Some mutations make monkeypox virus ‘smarter’: Study
Washington: Researchers have identified specific mutations in the monkeypox virus that have made it “smart” enough to avoid being targeted by medicines or a body’s immune response and continue being contagious.
The findings of the study, published in the Journal of Autoimmunity, can help in modifying existing drugs used to treat monkeypox or developing new medicines that can counter the mutations thus reducing symptoms of the disease and curbing the spread of the virus.
The study was conducted by a team of researchers at the University of Missouri.
“By doing a temporal analysis, we were able to see how the virus has evolved over time. A key finding was that the virus is now accumulating mutations specifically where drugs and antibodies from vaccines are supposed to bind,” researcher Shrikesh Sachdev said.
“So, the virus is getting smarter. It is able to avoid being targeted by drugs or antibodies from our body’s immune response and continue to spread to more people,” he added.
Kamlendra Singh, a professor in the MU College of Veterinary Medicine and Christopher S. Bond Life Sciences Center principal investigator, collaborated with Shrikesh Sachdev, Shree Lekha Kandasamy and Hickman High School student Saathvik Kannan in the study.
For the study, the team analysed the DNA sequences of more than 200 strains of the monkeypox virus spanning multiple decades, from 1965 when it first started spreading, to outbreaks in the early 2000s and most recently in 2022.
“Our focus is on looking at the specific genes involved in copying the virus genome. Monkeypox is a huge virus with approximately 200,000 DNA bases in the genome,” lead researcher Kamlendra Singh said.
“The DNA genome for monkeypox is converted into nearly 200 proteins. So, it comes with all the ‘armour’ it needs to replicate, divide and continue to infect others.
“Viruses will make billions of copies of themselves and only the fittest will survive as the mutations help them adapt and continue to spread,” Singh said.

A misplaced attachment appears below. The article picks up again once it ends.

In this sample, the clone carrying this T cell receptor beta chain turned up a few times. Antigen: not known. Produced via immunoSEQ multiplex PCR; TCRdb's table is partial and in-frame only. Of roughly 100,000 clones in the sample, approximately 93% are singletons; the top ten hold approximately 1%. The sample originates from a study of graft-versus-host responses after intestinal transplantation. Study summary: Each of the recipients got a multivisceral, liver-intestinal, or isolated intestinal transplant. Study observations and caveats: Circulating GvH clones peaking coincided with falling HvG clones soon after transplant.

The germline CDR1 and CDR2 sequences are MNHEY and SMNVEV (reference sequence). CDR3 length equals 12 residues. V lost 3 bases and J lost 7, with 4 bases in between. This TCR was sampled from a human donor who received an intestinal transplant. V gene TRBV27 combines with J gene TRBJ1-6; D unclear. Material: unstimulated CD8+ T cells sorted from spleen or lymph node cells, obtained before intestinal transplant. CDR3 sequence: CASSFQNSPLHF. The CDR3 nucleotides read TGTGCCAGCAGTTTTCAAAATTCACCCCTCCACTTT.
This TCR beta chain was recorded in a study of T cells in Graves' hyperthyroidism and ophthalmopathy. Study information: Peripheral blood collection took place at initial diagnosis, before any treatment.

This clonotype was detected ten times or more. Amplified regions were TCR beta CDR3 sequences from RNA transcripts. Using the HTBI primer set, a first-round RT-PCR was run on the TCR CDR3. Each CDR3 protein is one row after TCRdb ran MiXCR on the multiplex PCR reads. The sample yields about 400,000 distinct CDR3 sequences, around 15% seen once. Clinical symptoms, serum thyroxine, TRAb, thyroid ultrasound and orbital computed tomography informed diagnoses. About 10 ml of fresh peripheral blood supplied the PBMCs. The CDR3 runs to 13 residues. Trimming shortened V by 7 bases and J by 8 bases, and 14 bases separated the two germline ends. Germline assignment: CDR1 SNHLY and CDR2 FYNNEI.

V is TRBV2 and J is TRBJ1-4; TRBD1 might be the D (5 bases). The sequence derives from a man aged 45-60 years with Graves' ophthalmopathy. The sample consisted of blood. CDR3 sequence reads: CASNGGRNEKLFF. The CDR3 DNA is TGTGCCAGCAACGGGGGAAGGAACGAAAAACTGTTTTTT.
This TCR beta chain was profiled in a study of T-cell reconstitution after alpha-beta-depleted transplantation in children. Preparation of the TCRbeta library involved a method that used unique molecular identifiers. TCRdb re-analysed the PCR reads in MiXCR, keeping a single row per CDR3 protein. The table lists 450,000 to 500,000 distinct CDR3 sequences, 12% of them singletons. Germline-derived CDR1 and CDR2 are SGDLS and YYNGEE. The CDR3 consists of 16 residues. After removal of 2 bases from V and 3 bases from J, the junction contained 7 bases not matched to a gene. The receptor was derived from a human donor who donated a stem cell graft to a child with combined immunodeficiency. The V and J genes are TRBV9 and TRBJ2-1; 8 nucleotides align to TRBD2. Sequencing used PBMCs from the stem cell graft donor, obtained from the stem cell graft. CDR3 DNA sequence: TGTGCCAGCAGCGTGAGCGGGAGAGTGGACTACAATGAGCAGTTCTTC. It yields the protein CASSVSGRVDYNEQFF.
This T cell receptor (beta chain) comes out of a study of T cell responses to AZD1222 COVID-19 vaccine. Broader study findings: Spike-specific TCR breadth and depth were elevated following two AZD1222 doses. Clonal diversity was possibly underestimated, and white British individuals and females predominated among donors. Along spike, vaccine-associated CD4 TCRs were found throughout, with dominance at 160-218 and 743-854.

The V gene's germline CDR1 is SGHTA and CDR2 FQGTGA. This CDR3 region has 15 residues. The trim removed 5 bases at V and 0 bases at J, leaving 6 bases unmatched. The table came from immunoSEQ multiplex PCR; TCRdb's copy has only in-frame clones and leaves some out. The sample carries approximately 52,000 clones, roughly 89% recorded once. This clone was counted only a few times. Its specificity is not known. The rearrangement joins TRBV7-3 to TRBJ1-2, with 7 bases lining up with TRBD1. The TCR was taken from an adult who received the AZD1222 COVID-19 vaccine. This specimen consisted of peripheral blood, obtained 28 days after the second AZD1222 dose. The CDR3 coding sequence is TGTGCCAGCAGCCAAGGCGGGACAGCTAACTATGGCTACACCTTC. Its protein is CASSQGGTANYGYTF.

Kannan and Kandasamy examined five specific proteins while analyzing the monkeypox virus strains. These were DNA polymerase, DNA helicase, bridging protein A22R, DNA glycosylase and G9R.
“When they sent me the data, I saw that the mutations were occurring at critical points impacting DNA genome binding, as well as where drugs and vaccine-induced antibodies are supposed to bind,” Singh said.
“These factors are surely contributing to the virus’ increased infectivity. This work is important because the first step toward solving a problem is identifying where the problem is specifically occurring. It is a team effort,” he said.
Researchers continue to question how the monkeypox virus has evolved over time.
The efficacy of current Centres for Disease Control and Prevention (CDC)-approved drugs to treat monkeypox have been suboptimal, likely because they were originally developed to treat HIV and herpes but have since received emergency use authorization in an attempt to control the recent monkeypox outbreak.
“One hypothesis is when patients were being treated for HIV and herpes with these drugs, they may have also been infected with monkeypox without knowing. The monkeypox virus got smarter and mutated to evade the drugs,” Singh said.
“Another hypothesis is the monkeypox virus may be hijacking proteins we have in our bodies and using them to become more infectious and pathogenic.”
Singh and Kannan have been collaborating since the onset of the COVID-19 pandemic, identifying specific mutation-causing coronavirus variants, including Delta and Omicron.
Monkeypox has infected more than 77,000 people in more than 100 countries. Just as in the case of COVID-19, in monkeypox too mutations have enabled the virus to grow stronger and smarter, evading anti-viral drugs and vaccines and infecting more people.